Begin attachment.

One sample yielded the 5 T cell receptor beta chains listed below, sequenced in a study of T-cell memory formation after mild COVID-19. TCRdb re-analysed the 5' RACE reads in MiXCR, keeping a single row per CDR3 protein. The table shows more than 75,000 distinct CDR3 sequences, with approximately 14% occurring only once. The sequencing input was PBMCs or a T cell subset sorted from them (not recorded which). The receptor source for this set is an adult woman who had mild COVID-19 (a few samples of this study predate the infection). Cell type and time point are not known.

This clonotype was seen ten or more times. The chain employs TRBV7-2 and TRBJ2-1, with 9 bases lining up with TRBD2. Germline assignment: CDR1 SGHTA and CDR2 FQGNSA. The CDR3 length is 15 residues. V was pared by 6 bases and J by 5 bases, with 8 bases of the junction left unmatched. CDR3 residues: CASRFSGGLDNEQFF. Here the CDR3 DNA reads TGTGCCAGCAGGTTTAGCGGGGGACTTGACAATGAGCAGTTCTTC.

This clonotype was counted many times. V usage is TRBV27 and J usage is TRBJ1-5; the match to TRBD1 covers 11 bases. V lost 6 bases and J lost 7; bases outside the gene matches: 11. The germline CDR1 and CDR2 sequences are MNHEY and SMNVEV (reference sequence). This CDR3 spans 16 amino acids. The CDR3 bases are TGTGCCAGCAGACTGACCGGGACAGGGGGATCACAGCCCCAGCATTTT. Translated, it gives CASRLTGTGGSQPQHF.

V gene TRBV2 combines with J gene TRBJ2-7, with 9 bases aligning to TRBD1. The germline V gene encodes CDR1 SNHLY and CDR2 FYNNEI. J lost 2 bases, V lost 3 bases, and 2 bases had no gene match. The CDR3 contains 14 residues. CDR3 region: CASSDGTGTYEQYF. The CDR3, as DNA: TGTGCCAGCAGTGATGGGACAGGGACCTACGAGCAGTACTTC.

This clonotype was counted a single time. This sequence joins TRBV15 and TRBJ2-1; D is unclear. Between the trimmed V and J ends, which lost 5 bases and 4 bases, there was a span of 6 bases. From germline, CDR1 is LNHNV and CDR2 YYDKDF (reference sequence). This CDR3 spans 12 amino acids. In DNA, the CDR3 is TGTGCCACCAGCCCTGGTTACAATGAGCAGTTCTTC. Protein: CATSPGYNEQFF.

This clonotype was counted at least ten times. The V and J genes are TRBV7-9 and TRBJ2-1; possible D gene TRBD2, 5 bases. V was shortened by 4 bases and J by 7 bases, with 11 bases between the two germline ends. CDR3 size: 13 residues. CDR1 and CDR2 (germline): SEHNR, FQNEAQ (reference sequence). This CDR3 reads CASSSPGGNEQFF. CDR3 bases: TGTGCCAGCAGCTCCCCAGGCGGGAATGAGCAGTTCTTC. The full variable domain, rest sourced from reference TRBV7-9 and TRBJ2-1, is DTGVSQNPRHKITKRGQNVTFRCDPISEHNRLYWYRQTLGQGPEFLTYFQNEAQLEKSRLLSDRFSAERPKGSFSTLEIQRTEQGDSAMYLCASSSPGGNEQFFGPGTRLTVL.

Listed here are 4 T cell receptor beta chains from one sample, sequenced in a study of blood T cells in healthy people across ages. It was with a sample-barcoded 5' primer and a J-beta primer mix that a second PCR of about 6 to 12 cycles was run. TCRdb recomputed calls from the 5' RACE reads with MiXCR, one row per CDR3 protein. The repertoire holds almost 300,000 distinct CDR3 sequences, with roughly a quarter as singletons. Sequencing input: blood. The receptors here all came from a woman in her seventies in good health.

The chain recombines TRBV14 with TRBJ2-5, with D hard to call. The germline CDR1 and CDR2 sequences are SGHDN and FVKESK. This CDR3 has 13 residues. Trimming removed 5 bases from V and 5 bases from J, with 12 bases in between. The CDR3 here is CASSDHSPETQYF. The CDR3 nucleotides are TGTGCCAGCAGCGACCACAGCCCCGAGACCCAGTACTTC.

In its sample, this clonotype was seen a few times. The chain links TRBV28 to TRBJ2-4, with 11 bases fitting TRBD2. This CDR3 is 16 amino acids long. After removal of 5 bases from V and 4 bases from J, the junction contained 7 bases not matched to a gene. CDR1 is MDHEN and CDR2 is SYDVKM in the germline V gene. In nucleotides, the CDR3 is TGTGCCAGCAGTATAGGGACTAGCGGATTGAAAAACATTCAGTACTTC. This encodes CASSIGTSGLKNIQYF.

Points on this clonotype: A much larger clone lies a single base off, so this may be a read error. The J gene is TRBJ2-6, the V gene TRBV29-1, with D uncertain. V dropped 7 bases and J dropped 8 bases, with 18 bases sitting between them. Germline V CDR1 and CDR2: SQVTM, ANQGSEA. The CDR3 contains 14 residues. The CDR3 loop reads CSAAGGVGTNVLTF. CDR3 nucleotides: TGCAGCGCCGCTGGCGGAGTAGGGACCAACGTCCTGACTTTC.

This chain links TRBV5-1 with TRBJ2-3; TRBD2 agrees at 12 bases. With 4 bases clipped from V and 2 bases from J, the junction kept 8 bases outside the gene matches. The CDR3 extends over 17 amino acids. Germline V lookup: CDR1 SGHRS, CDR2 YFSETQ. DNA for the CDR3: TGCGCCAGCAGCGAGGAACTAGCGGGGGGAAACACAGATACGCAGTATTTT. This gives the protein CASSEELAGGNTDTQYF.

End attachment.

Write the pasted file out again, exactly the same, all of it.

One sample yielded the 5 T cell receptor beta chains listed below, sequenced in a study of T-cell memory formation after mild COVID-19. TCRdb re-analysed the 5' RACE reads in MiXCR, keeping a single row per CDR3 protein. The table shows more than 75,000 distinct CDR3 sequences, with approximately 14% occurring only once. The sequencing input was PBMCs or a T cell subset sorted from them (not recorded which). The receptor source for this set is an adult woman who had mild COVID-19 (a few samples of this study predate the infection). Cell type and time point are not known.

This clonotype was seen ten or more times. The chain employs TRBV7-2 and TRBJ2-1, with 9 bases lining up with TRBD2. Germline assignment: CDR1 SGHTA and CDR2 FQGNSA. The CDR3 length is 15 residues. V was pared by 6 bases and J by 5 bases, with 8 bases of the junction left unmatched. CDR3 residues: CASRFSGGLDNEQFF. Here the CDR3 DNA reads TGTGCCAGCAGGTTTAGCGGGGGACTTGACAATGAGCAGTTCTTC.

This clonotype was counted many times. V usage is TRBV27 and J usage is TRBJ1-5; the match to TRBD1 covers 11 bases. V lost 6 bases and J lost 7; bases outside the gene matches: 11. The germline CDR1 and CDR2 sequences are MNHEY and SMNVEV (reference sequence). This CDR3 spans 16 amino acids. The CDR3 bases are TGTGCCAGCAGACTGACCGGGACAGGGGGATCACAGCCCCAGCATTTT. Translated, it gives CASRLTGTGGSQPQHF.

V gene TRBV2 combines with J gene TRBJ2-7, with 9 bases aligning to TRBD1. The germline V gene encodes CDR1 SNHLY and CDR2 FYNNEI. J lost 2 bases, V lost 3 bases, and 2 bases had no gene match. The CDR3 contains 14 residues. CDR3 region: CASSDGTGTYEQYF. The CDR3, as DNA: TGTGCCAGCAGTGATGGGACAGGGACCTACGAGCAGTACTTC.

This clonotype was counted a single time. This sequence joins TRBV15 and TRBJ2-1; D is unclear. Between the trimmed V and J ends, which lost 5 bases and 4 bases, there was a span of 6 bases. From germline, CDR1 is LNHNV and CDR2 YYDKDF (reference sequence). This CDR3 spans 12 amino acids. In DNA, the CDR3 is TGTGCCACCAGCCCTGGTTACAATGAGCAGTTCTTC. Protein: CATSPGYNEQFF.

This clonotype was counted at least ten times. The V and J genes are TRBV7-9 and TRBJ2-1; possible D gene TRBD2, 5 bases. V was shortened by 4 bases and J by 7 bases, with 11 bases between the two germline ends. CDR3 size: 13 residues. CDR1 and CDR2 (germline): SEHNR, FQNEAQ (reference sequence). This CDR3 reads CASSSPGGNEQFF. CDR3 bases: TGTGCCAGCAGCTCCCCAGGCGGGAATGAGCAGTTCTTC. The full variable domain, rest sourced from reference TRBV7-9 and TRBJ2-1, is DTGVSQNPRHKITKRGQNVTFRCDPISEHNRLYWYRQTLGQGPEFLTYFQNEAQLEKSRLLSDRFSAERPKGSFSTLEIQRTEQGDSAMYLCASSSPGGNEQFFGPGTRLTVL.

Listed here are 4 T cell receptor beta chains from one sample, sequenced in a study of blood T cells in healthy people across ages. It was with a sample-barcoded 5' primer and a J-beta primer mix that a second PCR of about 6 to 12 cycles was run. TCRdb recomputed calls from the 5' RACE reads with MiXCR, one row per CDR3 protein. The repertoire holds almost 300,000 distinct CDR3 sequences, with roughly a quarter as singletons. Sequencing input: blood. The receptors here all came from a woman in her seventies in good health.

The chain recombines TRBV14 with TRBJ2-5, with D hard to call. The germline CDR1 and CDR2 sequences are SGHDN and FVKESK. This CDR3 has 13 residues. Trimming removed 5 bases from V and 5 bases from J, with 12 bases in between. The CDR3 here is CASSDHSPETQYF. The CDR3 nucleotides are TGTGCCAGCAGCGACCACAGCCCCGAGACCCAGTACTTC.

In its sample, this clonotype was seen a few times. The chain links TRBV28 to TRBJ2-4, with 11 bases fitting TRBD2. This CDR3 is 16 amino acids long. After removal of 5 bases from V and 4 bases from J, the junction contained 7 bases not matched to a gene. CDR1 is MDHEN and CDR2 is SYDVKM in the germline V gene. In nucleotides, the CDR3 is TGTGCCAGCAGTATAGGGACTAGCGGATTGAAAAACATTCAGTACTTC. This encodes CASSIGTSGLKNIQYF.

Points on this clonotype: A much larger clone lies a single base off, so this may be a read error. The J gene is TRBJ2-6, the V gene TRBV29-1, with D uncertain. V dropped 7 bases and J dropped 8 bases, with 18 bases sitting between them. Germline V CDR1 and CDR2: SQVTM, ANQGSEA. The CDR3 contains 14 residues. The CDR3 loop reads CSAAGGVGTNVLTF. CDR3 nucleotides: TGCAGCGCCGCTGGCGGAGTAGGGACCAACGTCCTGACTTTC.

This chain links TRBV5-1 with TRBJ2-3; TRBD2 agrees at 12 bases. With 4 bases clipped from V and 2 bases from J, the junction kept 8 bases outside the gene matches. The CDR3 extends over 17 amino acids. Germline V lookup: CDR1 SGHRS, CDR2 YFSETQ. DNA for the CDR3: TGCGCCAGCAGCGAGGAACTAGCGGGGGGAAACACAGATACGCAGTATTTT. This gives the protein CASSEELAGGNTDTQYF.